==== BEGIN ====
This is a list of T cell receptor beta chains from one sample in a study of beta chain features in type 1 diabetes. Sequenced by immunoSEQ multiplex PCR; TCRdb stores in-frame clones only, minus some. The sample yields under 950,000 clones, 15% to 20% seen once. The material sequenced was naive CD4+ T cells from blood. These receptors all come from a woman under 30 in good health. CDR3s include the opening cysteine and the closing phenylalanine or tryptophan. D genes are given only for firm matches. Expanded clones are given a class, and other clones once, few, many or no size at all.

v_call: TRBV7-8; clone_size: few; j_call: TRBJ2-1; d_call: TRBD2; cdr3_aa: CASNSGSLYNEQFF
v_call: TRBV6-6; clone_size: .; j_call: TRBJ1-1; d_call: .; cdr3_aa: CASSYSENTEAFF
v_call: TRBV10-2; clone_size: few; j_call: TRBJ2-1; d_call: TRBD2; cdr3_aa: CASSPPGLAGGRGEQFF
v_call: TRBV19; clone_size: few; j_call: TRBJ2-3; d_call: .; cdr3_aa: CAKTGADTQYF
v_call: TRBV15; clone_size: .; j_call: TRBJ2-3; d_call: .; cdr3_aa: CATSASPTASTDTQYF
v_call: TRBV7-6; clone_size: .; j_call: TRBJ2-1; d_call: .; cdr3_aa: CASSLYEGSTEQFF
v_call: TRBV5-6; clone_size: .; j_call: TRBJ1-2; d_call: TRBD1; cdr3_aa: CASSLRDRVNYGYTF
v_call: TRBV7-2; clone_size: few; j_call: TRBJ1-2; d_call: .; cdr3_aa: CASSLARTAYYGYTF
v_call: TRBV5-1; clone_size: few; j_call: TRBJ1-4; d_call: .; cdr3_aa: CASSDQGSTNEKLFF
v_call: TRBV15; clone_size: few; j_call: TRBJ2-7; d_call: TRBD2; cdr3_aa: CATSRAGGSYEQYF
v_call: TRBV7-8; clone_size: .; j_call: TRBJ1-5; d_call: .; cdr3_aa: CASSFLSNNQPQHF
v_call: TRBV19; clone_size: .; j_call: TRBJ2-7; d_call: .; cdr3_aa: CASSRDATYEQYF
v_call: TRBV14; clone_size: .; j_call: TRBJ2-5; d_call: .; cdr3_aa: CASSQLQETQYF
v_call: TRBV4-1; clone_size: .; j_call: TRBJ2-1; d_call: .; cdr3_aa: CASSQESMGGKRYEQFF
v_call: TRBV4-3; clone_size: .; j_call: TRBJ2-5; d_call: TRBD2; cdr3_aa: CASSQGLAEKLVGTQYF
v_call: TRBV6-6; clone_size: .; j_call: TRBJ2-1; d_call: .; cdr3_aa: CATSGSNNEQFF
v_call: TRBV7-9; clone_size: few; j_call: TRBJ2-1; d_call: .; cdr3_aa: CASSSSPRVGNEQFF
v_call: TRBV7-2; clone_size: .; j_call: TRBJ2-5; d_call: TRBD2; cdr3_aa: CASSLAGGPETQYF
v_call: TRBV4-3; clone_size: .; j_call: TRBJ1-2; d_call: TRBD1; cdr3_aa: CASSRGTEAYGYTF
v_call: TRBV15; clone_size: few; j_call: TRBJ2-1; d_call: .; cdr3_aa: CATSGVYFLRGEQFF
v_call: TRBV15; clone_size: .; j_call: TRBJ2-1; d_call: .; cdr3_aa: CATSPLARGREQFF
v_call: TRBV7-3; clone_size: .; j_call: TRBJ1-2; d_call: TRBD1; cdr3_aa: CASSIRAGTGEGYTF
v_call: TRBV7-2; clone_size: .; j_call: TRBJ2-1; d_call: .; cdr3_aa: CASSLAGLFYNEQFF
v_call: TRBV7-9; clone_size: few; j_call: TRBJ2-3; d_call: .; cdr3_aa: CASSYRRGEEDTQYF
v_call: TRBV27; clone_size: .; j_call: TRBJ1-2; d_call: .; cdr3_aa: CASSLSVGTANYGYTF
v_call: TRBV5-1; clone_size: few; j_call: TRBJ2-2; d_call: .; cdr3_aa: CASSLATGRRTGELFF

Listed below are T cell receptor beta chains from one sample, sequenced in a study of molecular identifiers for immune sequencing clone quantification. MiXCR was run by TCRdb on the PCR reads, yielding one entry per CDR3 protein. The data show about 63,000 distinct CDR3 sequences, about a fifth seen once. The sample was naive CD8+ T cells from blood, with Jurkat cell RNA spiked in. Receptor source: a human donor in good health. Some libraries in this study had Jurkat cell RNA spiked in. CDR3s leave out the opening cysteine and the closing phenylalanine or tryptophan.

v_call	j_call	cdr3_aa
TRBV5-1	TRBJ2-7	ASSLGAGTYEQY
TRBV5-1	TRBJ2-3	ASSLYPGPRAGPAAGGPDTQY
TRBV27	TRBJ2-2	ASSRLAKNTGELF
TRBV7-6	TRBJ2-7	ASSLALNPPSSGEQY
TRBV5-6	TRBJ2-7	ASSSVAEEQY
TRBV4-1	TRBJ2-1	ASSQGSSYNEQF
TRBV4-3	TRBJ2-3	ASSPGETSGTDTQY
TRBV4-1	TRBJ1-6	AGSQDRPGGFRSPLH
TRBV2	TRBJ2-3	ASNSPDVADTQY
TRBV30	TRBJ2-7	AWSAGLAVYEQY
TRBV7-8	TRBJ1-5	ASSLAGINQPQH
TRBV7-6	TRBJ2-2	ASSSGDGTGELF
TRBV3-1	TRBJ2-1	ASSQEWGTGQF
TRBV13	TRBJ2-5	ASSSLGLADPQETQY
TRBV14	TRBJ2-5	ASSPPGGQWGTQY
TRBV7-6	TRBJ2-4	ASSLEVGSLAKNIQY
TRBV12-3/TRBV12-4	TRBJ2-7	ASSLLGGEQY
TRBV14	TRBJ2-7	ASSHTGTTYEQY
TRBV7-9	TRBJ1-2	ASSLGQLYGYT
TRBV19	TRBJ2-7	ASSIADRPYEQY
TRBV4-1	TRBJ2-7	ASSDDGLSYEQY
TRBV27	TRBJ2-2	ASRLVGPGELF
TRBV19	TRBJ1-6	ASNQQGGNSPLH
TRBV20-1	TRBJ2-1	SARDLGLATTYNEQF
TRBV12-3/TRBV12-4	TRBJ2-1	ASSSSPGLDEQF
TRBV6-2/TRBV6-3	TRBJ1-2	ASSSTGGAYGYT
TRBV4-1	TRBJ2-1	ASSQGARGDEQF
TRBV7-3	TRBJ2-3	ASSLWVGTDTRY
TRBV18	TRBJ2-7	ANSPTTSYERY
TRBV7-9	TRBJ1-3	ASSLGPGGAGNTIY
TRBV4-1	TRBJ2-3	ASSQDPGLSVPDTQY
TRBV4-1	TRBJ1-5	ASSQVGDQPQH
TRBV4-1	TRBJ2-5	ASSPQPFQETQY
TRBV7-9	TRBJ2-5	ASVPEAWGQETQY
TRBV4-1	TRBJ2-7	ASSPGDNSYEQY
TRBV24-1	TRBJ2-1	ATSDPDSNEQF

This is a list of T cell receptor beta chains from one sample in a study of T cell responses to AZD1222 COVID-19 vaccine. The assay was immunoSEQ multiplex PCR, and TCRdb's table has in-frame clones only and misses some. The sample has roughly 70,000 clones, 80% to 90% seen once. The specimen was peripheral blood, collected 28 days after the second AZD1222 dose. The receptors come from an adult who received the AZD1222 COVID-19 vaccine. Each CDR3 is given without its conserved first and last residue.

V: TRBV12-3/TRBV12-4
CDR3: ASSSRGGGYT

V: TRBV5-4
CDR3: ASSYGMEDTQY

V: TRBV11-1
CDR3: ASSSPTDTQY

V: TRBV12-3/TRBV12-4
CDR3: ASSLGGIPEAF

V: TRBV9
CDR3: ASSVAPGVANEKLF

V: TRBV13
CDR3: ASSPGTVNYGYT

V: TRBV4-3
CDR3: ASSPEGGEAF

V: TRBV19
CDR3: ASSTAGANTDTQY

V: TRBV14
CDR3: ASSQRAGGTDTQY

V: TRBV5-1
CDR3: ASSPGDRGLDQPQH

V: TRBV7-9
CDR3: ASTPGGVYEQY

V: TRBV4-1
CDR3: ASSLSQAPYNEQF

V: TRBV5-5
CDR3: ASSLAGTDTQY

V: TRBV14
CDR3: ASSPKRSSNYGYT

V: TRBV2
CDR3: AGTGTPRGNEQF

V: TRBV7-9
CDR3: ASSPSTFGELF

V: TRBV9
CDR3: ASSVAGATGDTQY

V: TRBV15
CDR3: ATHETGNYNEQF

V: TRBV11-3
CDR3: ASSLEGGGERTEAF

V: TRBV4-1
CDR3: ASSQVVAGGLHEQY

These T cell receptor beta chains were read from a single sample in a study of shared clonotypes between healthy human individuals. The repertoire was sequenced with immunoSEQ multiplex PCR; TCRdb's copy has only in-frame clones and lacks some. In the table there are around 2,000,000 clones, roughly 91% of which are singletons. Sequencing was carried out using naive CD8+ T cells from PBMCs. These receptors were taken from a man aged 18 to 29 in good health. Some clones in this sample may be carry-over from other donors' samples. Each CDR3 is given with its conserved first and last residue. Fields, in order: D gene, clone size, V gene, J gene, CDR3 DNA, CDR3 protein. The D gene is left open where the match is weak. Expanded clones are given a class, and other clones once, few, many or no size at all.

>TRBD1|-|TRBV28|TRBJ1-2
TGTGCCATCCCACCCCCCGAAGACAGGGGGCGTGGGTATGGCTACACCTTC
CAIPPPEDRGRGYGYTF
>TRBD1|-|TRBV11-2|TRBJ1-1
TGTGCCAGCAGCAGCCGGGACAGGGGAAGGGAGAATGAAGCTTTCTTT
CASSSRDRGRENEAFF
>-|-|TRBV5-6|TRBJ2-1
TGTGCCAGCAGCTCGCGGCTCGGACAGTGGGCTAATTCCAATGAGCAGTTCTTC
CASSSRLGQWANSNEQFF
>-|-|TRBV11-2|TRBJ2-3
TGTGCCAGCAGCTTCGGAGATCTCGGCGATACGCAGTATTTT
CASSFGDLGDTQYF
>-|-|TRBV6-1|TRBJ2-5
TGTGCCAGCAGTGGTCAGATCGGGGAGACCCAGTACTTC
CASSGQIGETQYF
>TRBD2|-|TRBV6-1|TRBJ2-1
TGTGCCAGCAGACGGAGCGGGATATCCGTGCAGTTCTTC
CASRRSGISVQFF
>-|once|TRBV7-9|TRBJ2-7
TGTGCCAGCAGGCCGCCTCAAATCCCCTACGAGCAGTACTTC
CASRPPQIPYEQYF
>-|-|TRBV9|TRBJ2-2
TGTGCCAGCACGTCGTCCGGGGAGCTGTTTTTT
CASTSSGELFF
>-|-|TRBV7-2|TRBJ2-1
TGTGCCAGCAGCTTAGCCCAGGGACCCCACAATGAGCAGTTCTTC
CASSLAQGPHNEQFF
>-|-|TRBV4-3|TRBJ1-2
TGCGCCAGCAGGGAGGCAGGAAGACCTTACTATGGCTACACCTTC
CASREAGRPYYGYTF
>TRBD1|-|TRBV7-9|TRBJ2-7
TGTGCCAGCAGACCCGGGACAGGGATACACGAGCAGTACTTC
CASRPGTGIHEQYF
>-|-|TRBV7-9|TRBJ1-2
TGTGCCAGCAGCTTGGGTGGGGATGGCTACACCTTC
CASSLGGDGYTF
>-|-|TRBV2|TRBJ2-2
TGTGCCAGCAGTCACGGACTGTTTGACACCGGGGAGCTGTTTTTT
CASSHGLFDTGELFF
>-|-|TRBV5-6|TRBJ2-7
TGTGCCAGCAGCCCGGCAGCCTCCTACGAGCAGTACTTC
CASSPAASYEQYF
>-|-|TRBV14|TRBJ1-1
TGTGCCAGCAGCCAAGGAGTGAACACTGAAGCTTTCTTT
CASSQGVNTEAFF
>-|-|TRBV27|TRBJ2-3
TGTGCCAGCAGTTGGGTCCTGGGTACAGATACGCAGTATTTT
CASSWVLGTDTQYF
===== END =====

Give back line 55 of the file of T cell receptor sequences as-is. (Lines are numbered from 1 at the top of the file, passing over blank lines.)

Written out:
TRBV6-2/TRBV6-3	TRBJ1-2	ASSSTGGAYGYT